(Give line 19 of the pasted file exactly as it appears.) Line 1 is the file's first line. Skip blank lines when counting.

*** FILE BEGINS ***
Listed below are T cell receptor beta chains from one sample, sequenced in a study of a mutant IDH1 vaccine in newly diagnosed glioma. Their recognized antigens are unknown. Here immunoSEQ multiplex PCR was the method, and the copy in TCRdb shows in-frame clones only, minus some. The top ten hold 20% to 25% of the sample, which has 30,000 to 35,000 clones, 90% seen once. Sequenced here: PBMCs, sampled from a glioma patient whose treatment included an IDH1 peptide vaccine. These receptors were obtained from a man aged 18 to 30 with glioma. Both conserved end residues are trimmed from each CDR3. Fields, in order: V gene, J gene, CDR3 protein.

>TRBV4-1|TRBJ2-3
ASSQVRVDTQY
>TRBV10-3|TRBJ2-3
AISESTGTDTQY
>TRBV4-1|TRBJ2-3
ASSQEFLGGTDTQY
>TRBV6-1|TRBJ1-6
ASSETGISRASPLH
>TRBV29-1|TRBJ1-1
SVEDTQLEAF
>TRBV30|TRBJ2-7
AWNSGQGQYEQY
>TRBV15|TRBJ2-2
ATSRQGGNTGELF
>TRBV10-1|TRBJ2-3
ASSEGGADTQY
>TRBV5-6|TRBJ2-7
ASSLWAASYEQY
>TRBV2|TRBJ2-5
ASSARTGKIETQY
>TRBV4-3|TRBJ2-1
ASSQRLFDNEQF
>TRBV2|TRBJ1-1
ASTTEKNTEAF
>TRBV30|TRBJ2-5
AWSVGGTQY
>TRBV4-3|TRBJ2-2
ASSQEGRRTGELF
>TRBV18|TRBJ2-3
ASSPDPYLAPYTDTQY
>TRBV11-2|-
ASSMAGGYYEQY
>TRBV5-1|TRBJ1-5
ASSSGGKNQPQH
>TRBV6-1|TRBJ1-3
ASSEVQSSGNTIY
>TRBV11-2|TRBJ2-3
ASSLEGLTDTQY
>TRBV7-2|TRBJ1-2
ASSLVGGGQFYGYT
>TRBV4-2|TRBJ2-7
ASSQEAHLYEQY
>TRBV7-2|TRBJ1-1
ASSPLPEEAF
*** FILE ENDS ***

ASSLWAASYEQY